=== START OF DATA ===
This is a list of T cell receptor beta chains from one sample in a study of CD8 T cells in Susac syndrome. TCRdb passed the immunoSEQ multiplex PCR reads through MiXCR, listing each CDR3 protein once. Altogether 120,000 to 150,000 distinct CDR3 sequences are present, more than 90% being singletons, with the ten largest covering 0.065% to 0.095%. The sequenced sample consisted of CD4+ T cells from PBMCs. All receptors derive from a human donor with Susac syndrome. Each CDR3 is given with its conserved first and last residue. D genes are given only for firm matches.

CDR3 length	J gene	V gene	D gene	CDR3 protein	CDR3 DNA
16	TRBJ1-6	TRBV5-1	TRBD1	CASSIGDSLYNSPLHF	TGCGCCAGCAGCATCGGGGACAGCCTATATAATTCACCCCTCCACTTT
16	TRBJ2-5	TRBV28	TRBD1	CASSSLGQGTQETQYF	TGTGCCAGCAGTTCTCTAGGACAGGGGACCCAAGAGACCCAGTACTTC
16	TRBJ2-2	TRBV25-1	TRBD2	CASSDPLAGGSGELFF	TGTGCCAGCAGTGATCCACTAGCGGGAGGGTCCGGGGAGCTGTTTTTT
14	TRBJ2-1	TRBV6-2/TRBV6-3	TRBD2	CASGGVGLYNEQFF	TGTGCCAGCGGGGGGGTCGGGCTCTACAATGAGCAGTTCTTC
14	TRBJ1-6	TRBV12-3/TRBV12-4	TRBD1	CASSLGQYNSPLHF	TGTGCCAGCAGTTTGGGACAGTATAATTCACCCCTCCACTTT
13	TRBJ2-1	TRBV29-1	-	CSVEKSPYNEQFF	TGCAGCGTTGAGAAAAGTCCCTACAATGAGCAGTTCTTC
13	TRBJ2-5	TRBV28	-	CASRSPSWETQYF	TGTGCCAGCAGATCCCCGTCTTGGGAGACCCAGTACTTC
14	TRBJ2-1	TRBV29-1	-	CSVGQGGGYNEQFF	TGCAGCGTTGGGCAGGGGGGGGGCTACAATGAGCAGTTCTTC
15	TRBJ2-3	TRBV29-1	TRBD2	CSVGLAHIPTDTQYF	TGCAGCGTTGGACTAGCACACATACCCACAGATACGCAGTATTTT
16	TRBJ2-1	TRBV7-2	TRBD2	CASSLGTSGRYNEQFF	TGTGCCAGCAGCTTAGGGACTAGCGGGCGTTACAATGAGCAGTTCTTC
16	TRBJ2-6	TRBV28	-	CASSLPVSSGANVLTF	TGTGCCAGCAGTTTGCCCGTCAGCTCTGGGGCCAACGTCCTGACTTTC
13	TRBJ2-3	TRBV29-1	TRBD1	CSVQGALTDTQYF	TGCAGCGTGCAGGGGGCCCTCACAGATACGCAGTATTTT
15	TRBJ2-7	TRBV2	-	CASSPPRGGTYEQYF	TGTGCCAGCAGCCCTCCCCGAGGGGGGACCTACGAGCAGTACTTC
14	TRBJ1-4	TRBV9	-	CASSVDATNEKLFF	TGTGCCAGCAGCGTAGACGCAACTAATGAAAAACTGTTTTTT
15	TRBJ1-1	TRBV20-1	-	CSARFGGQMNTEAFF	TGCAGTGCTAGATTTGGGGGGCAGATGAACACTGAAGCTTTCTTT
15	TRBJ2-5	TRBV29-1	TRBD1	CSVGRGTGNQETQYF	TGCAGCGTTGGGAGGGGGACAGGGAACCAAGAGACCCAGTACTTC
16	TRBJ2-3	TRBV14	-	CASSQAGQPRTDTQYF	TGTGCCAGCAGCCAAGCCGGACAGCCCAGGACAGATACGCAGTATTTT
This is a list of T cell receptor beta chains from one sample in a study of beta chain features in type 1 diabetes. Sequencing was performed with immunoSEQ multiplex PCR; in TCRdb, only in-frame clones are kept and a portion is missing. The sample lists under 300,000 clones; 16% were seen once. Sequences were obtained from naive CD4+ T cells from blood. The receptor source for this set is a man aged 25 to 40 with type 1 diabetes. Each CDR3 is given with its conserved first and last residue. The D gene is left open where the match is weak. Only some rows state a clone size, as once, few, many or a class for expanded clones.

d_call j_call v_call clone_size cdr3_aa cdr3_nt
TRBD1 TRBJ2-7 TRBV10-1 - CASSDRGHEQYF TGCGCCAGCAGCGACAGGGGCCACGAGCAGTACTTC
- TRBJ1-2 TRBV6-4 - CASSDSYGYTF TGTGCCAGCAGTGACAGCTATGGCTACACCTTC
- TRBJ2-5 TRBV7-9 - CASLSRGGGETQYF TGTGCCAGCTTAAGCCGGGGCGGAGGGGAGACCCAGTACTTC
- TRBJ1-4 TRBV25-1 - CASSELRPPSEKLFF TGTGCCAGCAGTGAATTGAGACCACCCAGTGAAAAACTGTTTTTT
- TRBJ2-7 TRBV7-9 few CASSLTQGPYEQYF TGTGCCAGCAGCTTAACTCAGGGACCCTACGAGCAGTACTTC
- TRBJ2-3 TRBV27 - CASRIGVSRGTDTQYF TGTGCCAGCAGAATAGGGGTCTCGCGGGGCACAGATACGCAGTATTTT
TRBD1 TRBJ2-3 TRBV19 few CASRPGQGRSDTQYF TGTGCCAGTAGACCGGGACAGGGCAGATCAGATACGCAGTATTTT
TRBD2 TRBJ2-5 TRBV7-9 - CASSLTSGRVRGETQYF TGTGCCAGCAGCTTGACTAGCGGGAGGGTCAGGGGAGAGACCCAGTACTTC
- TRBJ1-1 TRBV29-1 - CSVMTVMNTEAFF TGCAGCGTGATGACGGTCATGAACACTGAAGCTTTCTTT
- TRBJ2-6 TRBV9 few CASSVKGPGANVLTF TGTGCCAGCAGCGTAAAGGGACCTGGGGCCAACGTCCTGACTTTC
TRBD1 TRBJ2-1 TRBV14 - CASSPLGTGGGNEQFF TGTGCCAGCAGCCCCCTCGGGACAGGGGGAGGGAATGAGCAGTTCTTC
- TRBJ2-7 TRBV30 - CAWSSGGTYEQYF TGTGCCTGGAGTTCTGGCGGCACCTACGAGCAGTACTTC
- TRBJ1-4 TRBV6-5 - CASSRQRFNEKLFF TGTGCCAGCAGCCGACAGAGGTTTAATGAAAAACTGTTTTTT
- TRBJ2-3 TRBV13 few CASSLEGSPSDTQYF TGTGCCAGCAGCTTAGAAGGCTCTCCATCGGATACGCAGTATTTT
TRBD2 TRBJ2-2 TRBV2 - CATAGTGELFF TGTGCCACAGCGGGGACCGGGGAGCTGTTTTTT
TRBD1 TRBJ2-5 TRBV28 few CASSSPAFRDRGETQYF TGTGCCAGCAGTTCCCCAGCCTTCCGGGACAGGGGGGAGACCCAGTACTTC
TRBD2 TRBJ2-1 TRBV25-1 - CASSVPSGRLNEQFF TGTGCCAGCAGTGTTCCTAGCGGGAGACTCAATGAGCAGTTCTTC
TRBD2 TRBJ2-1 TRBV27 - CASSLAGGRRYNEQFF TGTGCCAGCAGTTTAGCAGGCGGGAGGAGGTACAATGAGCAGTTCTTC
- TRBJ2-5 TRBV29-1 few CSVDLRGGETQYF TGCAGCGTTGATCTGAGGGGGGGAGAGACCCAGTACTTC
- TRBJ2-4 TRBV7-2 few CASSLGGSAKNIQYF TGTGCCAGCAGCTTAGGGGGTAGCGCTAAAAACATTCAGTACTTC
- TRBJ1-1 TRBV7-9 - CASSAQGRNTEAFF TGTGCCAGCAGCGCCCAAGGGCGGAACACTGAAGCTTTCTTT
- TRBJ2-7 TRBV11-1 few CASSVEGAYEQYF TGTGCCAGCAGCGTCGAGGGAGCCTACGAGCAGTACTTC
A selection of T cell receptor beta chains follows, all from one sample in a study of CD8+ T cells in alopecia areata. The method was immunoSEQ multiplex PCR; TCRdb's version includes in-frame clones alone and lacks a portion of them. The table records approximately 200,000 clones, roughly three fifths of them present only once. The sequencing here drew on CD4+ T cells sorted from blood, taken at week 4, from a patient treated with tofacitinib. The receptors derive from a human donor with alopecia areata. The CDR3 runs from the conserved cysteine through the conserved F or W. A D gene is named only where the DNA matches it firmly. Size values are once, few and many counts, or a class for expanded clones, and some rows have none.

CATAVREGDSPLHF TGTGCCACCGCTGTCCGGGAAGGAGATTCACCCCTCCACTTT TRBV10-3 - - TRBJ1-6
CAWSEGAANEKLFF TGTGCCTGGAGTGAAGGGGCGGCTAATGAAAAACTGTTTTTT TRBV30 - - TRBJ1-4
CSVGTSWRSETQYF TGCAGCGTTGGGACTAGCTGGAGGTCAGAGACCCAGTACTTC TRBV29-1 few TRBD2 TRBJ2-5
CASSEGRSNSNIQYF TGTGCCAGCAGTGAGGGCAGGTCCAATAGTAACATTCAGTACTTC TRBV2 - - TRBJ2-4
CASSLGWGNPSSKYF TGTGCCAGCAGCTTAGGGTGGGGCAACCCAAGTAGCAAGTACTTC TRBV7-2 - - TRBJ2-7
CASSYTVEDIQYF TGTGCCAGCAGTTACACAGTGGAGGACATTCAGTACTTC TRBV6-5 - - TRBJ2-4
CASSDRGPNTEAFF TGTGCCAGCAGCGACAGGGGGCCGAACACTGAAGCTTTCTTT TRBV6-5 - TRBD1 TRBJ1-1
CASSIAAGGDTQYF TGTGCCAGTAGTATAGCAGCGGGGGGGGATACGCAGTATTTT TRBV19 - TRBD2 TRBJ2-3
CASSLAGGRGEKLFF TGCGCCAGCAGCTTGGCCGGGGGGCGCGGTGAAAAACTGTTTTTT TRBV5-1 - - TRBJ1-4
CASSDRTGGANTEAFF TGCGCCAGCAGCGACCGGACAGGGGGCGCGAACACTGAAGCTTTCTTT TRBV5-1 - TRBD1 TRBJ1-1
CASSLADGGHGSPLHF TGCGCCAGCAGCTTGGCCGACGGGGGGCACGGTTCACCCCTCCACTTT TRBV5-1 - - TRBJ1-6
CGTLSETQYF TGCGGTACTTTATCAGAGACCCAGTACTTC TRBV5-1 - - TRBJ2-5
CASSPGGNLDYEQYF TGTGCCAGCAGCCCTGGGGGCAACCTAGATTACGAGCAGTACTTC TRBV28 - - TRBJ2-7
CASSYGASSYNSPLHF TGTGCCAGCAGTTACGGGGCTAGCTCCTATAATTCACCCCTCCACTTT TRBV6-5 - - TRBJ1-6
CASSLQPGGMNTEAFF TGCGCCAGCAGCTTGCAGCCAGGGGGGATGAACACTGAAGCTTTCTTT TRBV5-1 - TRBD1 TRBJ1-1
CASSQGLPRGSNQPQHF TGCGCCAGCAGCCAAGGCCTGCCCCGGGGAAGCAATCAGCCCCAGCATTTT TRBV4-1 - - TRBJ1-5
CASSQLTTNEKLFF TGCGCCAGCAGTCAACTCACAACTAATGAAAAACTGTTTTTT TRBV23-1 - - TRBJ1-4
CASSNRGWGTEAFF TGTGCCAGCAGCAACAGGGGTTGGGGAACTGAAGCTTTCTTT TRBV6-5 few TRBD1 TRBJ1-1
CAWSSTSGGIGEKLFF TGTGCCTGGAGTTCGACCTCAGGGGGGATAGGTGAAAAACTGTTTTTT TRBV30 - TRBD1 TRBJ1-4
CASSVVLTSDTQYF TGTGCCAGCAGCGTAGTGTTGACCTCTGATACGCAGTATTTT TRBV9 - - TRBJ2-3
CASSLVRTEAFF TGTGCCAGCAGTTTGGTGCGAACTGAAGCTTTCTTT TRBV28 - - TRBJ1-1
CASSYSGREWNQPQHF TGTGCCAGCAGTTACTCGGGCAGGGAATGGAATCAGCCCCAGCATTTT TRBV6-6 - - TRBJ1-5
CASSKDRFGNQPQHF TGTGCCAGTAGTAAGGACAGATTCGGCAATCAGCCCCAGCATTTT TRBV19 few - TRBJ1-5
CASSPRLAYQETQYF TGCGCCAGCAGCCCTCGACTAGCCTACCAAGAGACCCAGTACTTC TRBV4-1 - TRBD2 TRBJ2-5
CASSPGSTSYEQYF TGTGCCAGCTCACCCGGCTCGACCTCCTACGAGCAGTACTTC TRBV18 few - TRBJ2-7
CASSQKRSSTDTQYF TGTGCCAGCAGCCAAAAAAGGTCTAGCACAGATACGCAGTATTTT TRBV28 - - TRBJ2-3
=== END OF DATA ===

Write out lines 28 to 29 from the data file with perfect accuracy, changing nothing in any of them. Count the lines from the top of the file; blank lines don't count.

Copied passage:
TRBD1 TRBJ2-3 TRBV19 few CASRPGQGRSDTQYF TGTGCCAGTAGACCGGGACAGGGCAGATCAGATACGCAGTATTTT
TRBD2 TRBJ2-5 TRBV7-9 - CASSLTSGRVRGETQYF TGTGCCAGCAGCTTGACTAGCGGGAGGGTCAGGGGAGAGACCCAGTACTTC